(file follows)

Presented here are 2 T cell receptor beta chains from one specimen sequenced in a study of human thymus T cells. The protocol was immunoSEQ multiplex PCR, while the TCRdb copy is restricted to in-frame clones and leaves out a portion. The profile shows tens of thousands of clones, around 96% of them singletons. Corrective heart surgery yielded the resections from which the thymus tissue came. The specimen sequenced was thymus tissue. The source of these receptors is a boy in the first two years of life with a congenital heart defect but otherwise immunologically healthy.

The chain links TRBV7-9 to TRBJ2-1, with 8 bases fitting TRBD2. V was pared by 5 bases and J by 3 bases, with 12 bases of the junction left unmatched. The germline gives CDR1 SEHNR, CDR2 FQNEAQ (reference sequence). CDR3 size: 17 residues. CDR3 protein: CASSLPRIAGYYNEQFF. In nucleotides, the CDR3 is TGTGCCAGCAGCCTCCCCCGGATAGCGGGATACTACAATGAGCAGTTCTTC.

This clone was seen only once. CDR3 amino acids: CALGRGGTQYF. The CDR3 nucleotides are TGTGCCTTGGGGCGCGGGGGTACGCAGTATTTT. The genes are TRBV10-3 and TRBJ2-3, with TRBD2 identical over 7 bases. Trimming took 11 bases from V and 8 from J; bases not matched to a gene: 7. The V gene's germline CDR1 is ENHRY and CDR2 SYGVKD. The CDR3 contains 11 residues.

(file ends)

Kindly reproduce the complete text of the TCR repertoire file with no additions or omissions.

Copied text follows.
Presented here are 2 T cell receptor beta chains from one specimen sequenced in a study of human thymus T cells. The protocol was immunoSEQ multiplex PCR, while the TCRdb copy is restricted to in-frame clones and leaves out a portion. The profile shows tens of thousands of clones, around 96% of them singletons. Corrective heart surgery yielded the resections from which the thymus tissue came. The specimen sequenced was thymus tissue. The source of these receptors is a boy in the first two years of life with a congenital heart defect but otherwise immunologically healthy.

The chain links TRBV7-9 to TRBJ2-1, with 8 bases fitting TRBD2. V was pared by 5 bases and J by 3 bases, with 12 bases of the junction left unmatched. The germline gives CDR1 SEHNR, CDR2 FQNEAQ (reference sequence). CDR3 size: 17 residues. CDR3 protein: CASSLPRIAGYYNEQFF. In nucleotides, the CDR3 is TGTGCCAGCAGCCTCCCCCGGATAGCGGGATACTACAATGAGCAGTTCTTC.

This clone was seen only once. CDR3 amino acids: CALGRGGTQYF. The CDR3 nucleotides are TGTGCCTTGGGGCGCGGGGGTACGCAGTATTTT. The genes are TRBV10-3 and TRBJ2-3, with TRBD2 identical over 7 bases. Trimming took 11 bases from V and 8 from J; bases not matched to a gene: 7. The V gene's germline CDR1 is ENHRY and CDR2 SYGVKD. The CDR3 contains 11 residues.